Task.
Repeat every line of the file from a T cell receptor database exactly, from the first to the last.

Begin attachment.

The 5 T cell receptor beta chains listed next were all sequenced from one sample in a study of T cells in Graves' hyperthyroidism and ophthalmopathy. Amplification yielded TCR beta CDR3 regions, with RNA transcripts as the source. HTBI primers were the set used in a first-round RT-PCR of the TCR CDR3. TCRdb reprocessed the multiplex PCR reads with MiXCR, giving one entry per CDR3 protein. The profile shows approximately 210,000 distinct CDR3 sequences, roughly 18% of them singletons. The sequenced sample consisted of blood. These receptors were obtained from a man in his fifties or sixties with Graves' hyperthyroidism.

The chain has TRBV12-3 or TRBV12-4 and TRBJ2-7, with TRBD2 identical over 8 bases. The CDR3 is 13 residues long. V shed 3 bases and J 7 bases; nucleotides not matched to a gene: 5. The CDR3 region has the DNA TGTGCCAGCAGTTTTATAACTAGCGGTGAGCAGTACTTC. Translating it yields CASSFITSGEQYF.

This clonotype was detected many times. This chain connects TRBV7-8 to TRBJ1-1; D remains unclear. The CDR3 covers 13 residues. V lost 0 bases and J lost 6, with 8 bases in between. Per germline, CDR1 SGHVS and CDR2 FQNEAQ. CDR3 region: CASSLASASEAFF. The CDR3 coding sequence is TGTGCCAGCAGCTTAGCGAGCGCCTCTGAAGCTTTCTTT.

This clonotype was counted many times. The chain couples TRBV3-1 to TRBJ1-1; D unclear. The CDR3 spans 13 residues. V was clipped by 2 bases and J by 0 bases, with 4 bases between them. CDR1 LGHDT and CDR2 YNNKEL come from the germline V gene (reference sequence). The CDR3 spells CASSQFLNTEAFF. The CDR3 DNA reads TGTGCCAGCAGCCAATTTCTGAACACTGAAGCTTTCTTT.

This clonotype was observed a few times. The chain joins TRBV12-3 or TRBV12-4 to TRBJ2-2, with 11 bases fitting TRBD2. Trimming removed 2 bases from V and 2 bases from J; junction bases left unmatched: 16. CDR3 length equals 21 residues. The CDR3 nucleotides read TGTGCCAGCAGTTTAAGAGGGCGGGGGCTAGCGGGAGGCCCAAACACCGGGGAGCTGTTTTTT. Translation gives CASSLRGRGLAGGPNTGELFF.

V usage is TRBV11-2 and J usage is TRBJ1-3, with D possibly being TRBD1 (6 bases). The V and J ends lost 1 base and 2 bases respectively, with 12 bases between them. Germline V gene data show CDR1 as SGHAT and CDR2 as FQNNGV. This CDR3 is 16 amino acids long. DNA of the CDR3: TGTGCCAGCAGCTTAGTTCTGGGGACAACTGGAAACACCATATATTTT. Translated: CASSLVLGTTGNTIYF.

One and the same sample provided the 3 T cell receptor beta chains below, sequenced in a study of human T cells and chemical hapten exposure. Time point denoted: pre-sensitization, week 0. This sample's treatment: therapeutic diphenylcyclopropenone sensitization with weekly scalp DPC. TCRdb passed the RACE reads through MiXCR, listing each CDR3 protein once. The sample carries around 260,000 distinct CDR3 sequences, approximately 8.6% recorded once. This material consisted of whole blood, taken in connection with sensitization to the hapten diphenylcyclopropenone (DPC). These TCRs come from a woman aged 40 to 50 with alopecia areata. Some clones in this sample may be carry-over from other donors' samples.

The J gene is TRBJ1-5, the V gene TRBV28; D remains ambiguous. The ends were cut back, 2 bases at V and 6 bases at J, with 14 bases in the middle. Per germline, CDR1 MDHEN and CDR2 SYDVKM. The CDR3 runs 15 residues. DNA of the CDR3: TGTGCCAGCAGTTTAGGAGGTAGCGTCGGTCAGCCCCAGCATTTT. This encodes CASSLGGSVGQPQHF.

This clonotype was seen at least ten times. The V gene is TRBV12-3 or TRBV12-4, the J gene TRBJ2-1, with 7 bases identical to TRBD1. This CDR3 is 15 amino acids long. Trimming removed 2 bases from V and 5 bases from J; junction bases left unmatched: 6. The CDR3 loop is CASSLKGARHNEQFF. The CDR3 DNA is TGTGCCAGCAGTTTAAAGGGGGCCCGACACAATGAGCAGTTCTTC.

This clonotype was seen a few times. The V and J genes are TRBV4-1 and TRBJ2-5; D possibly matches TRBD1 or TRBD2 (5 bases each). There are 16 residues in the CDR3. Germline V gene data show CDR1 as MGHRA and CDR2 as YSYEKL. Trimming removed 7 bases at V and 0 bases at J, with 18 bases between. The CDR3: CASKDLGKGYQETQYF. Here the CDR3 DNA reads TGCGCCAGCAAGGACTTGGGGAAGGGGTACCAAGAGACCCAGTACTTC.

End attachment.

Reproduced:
The 5 T cell receptor beta chains listed next were all sequenced from one sample in a study of T cells in Graves' hyperthyroidism and ophthalmopathy. Amplification yielded TCR beta CDR3 regions, with RNA transcripts as the source. HTBI primers were the set used in a first-round RT-PCR of the TCR CDR3. TCRdb reprocessed the multiplex PCR reads with MiXCR, giving one entry per CDR3 protein. The profile shows approximately 210,000 distinct CDR3 sequences, roughly 18% of them singletons. The sequenced sample consisted of blood. These receptors were obtained from a man in his fifties or sixties with Graves' hyperthyroidism.

The chain has TRBV12-3 or TRBV12-4 and TRBJ2-7, with TRBD2 identical over 8 bases. The CDR3 is 13 residues long. V shed 3 bases and J 7 bases; nucleotides not matched to a gene: 5. The CDR3 region has the DNA TGTGCCAGCAGTTTTATAACTAGCGGTGAGCAGTACTTC. Translating it yields CASSFITSGEQYF.

This clonotype was detected many times. This chain connects TRBV7-8 to TRBJ1-1; D remains unclear. The CDR3 covers 13 residues. V lost 0 bases and J lost 6, with 8 bases in between. Per germline, CDR1 SGHVS and CDR2 FQNEAQ. CDR3 region: CASSLASASEAFF. The CDR3 coding sequence is TGTGCCAGCAGCTTAGCGAGCGCCTCTGAAGCTTTCTTT.

This clonotype was counted many times. The chain couples TRBV3-1 to TRBJ1-1; D unclear. The CDR3 spans 13 residues. V was clipped by 2 bases and J by 0 bases, with 4 bases between them. CDR1 LGHDT and CDR2 YNNKEL come from the germline V gene (reference sequence). The CDR3 spells CASSQFLNTEAFF. The CDR3 DNA reads TGTGCCAGCAGCCAATTTCTGAACACTGAAGCTTTCTTT.

This clonotype was observed a few times. The chain joins TRBV12-3 or TRBV12-4 to TRBJ2-2, with 11 bases fitting TRBD2. Trimming removed 2 bases from V and 2 bases from J; junction bases left unmatched: 16. CDR3 length equals 21 residues. The CDR3 nucleotides read TGTGCCAGCAGTTTAAGAGGGCGGGGGCTAGCGGGAGGCCCAAACACCGGGGAGCTGTTTTTT. Translation gives CASSLRGRGLAGGPNTGELFF.

V usage is TRBV11-2 and J usage is TRBJ1-3, with D possibly being TRBD1 (6 bases). The V and J ends lost 1 base and 2 bases respectively, with 12 bases between them. Germline V gene data show CDR1 as SGHAT and CDR2 as FQNNGV. This CDR3 is 16 amino acids long. DNA of the CDR3: TGTGCCAGCAGCTTAGTTCTGGGGACAACTGGAAACACCATATATTTT. Translated: CASSLVLGTTGNTIYF.

One and the same sample provided the 3 T cell receptor beta chains below, sequenced in a study of human T cells and chemical hapten exposure. Time point denoted: pre-sensitization, week 0. This sample's treatment: therapeutic diphenylcyclopropenone sensitization with weekly scalp DPC. TCRdb passed the RACE reads through MiXCR, listing each CDR3 protein once. The sample carries around 260,000 distinct CDR3 sequences, approximately 8.6% recorded once. This material consisted of whole blood, taken in connection with sensitization to the hapten diphenylcyclopropenone (DPC). These TCRs come from a woman aged 40 to 50 with alopecia areata. Some clones in this sample may be carry-over from other donors' samples.

The J gene is TRBJ1-5, the V gene TRBV28; D remains ambiguous. The ends were cut back, 2 bases at V and 6 bases at J, with 14 bases in the middle. Per germline, CDR1 MDHEN and CDR2 SYDVKM. The CDR3 runs 15 residues. DNA of the CDR3: TGTGCCAGCAGTTTAGGAGGTAGCGTCGGTCAGCCCCAGCATTTT. This encodes CASSLGGSVGQPQHF.

This clonotype was seen at least ten times. The V gene is TRBV12-3 or TRBV12-4, the J gene TRBJ2-1, with 7 bases identical to TRBD1. This CDR3 is 15 amino acids long. Trimming removed 2 bases from V and 5 bases from J; junction bases left unmatched: 6. The CDR3 loop is CASSLKGARHNEQFF. The CDR3 DNA is TGTGCCAGCAGTTTAAAGGGGGCCCGACACAATGAGCAGTTCTTC.

This clonotype was seen a few times. The V and J genes are TRBV4-1 and TRBJ2-5; D possibly matches TRBD1 or TRBD2 (5 bases each). There are 16 residues in the CDR3. Germline V gene data show CDR1 as MGHRA and CDR2 as YSYEKL. Trimming removed 7 bases at V and 0 bases at J, with 18 bases between. The CDR3: CASKDLGKGYQETQYF. Here the CDR3 DNA reads TGCGCCAGCAAGGACTTGGGGAAGGGGTACCAAGAGACCCAGTACTTC.